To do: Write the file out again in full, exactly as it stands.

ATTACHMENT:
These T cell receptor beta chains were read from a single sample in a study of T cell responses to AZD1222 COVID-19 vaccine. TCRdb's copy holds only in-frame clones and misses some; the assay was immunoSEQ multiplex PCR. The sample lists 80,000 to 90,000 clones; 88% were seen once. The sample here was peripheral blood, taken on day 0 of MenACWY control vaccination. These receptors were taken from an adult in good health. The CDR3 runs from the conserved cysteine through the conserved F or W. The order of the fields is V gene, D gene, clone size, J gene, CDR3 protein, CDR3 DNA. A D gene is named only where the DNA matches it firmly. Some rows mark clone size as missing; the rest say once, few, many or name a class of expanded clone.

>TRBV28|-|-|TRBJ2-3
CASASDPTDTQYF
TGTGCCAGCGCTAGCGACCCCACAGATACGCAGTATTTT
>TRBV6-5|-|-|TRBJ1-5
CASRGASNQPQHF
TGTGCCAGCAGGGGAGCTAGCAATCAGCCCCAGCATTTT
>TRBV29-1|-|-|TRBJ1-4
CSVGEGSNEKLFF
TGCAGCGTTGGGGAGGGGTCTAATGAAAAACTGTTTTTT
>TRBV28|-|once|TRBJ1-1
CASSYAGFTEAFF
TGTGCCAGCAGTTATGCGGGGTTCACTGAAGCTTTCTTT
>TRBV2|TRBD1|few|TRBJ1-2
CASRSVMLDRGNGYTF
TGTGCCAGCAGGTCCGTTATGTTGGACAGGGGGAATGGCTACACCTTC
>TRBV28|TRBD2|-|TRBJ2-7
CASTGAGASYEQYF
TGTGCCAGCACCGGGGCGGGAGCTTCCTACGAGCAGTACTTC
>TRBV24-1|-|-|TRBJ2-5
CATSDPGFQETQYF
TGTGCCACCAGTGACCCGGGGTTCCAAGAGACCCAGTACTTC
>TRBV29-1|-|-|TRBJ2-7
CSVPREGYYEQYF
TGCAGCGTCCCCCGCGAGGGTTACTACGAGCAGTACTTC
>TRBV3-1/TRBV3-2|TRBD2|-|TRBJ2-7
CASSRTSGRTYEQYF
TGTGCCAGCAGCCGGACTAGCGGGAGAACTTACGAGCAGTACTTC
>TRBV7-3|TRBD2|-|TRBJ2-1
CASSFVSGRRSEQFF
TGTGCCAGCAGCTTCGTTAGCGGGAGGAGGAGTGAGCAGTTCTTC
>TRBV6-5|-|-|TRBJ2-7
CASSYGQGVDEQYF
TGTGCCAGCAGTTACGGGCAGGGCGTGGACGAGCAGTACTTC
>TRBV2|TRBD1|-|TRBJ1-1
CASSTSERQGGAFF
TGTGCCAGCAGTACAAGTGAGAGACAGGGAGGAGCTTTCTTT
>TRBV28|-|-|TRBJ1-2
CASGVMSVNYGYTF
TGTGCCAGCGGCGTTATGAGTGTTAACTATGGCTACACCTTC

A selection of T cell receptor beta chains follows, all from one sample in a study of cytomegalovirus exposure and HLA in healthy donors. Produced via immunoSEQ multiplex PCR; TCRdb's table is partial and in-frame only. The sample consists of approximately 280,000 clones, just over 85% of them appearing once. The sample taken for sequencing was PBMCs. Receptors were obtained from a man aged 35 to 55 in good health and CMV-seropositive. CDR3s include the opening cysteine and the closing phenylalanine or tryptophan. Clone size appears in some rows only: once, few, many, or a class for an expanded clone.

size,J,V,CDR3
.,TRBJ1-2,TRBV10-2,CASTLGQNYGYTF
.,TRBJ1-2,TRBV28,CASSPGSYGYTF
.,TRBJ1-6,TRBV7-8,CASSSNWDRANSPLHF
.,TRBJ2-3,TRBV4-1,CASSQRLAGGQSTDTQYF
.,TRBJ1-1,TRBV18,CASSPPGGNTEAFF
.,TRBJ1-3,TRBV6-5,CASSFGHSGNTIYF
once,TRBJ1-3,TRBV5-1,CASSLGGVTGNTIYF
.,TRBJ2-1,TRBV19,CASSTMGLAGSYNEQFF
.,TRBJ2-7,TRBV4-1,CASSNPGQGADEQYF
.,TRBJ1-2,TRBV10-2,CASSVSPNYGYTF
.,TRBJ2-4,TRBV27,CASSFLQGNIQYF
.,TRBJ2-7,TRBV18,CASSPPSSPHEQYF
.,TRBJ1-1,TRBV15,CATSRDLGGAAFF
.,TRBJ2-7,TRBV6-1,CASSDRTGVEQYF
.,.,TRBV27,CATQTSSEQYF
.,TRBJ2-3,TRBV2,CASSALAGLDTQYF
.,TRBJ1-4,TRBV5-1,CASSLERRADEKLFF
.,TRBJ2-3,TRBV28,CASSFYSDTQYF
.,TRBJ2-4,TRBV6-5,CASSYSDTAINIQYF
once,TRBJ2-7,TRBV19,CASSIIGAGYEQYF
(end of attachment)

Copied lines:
These T cell receptor beta chains were read from a single sample in a study of T cell responses to AZD1222 COVID-19 vaccine. TCRdb's copy holds only in-frame clones and misses some; the assay was immunoSEQ multiplex PCR. The sample lists 80,000 to 90,000 clones; 88% were seen once. The sample here was peripheral blood, taken on day 0 of MenACWY control vaccination. These receptors were taken from an adult in good health. The CDR3 runs from the conserved cysteine through the conserved F or W. The order of the fields is V gene, D gene, clone size, J gene, CDR3 protein, CDR3 DNA. A D gene is named only where the DNA matches it firmly. Some rows mark clone size as missing; the rest say once, few, many or name a class of expanded clone.

>TRBV28|-|-|TRBJ2-3
CASASDPTDTQYF
TGTGCCAGCGCTAGCGACCCCACAGATACGCAGTATTTT
>TRBV6-5|-|-|TRBJ1-5
CASRGASNQPQHF
TGTGCCAGCAGGGGAGCTAGCAATCAGCCCCAGCATTTT
>TRBV29-1|-|-|TRBJ1-4
CSVGEGSNEKLFF
TGCAGCGTTGGGGAGGGGTCTAATGAAAAACTGTTTTTT
>TRBV28|-|once|TRBJ1-1
CASSYAGFTEAFF
TGTGCCAGCAGTTATGCGGGGTTCACTGAAGCTTTCTTT
>TRBV2|TRBD1|few|TRBJ1-2
CASRSVMLDRGNGYTF
TGTGCCAGCAGGTCCGTTATGTTGGACAGGGGGAATGGCTACACCTTC
>TRBV28|TRBD2|-|TRBJ2-7
CASTGAGASYEQYF
TGTGCCAGCACCGGGGCGGGAGCTTCCTACGAGCAGTACTTC
>TRBV24-1|-|-|TRBJ2-5
CATSDPGFQETQYF
TGTGCCACCAGTGACCCGGGGTTCCAAGAGACCCAGTACTTC
>TRBV29-1|-|-|TRBJ2-7
CSVPREGYYEQYF
TGCAGCGTCCCCCGCGAGGGTTACTACGAGCAGTACTTC
>TRBV3-1/TRBV3-2|TRBD2|-|TRBJ2-7
CASSRTSGRTYEQYF
TGTGCCAGCAGCCGGACTAGCGGGAGAACTTACGAGCAGTACTTC
>TRBV7-3|TRBD2|-|TRBJ2-1
CASSFVSGRRSEQFF
TGTGCCAGCAGCTTCGTTAGCGGGAGGAGGAGTGAGCAGTTCTTC
>TRBV6-5|-|-|TRBJ2-7
CASSYGQGVDEQYF
TGTGCCAGCAGTTACGGGCAGGGCGTGGACGAGCAGTACTTC
>TRBV2|TRBD1|-|TRBJ1-1
CASSTSERQGGAFF
TGTGCCAGCAGTACAAGTGAGAGACAGGGAGGAGCTTTCTTT
>TRBV28|-|-|TRBJ1-2
CASGVMSVNYGYTF
TGTGCCAGCGGCGTTATGAGTGTTAACTATGGCTACACCTTC

A selection of T cell receptor beta chains follows, all from one sample in a study of cytomegalovirus exposure and HLA in healthy donors. Produced via immunoSEQ multiplex PCR; TCRdb's table is partial and in-frame only. The sample consists of approximately 280,000 clones, just over 85% of them appearing once. The sample taken for sequencing was PBMCs. Receptors were obtained from a man aged 35 to 55 in good health and CMV-seropositive. CDR3s include the opening cysteine and the closing phenylalanine or tryptophan. Clone size appears in some rows only: once, few, many, or a class for an expanded clone.

size,J,V,CDR3
.,TRBJ1-2,TRBV10-2,CASTLGQNYGYTF
.,TRBJ1-2,TRBV28,CASSPGSYGYTF
.,TRBJ1-6,TRBV7-8,CASSSNWDRANSPLHF
.,TRBJ2-3,TRBV4-1,CASSQRLAGGQSTDTQYF
.,TRBJ1-1,TRBV18,CASSPPGGNTEAFF
.,TRBJ1-3,TRBV6-5,CASSFGHSGNTIYF
once,TRBJ1-3,TRBV5-1,CASSLGGVTGNTIYF
.,TRBJ2-1,TRBV19,CASSTMGLAGSYNEQFF
.,TRBJ2-7,TRBV4-1,CASSNPGQGADEQYF
.,TRBJ1-2,TRBV10-2,CASSVSPNYGYTF
.,TRBJ2-4,TRBV27,CASSFLQGNIQYF
.,TRBJ2-7,TRBV18,CASSPPSSPHEQYF
.,TRBJ1-1,TRBV15,CATSRDLGGAAFF
.,TRBJ2-7,TRBV6-1,CASSDRTGVEQYF
.,.,TRBV27,CATQTSSEQYF
.,TRBJ2-3,TRBV2,CASSALAGLDTQYF
.,TRBJ1-4,TRBV5-1,CASSLERRADEKLFF
.,TRBJ2-3,TRBV28,CASSFYSDTQYF
.,TRBJ2-4,TRBV6-5,CASSYSDTAINIQYF
once,TRBJ2-7,TRBV19,CASSIIGAGYEQYF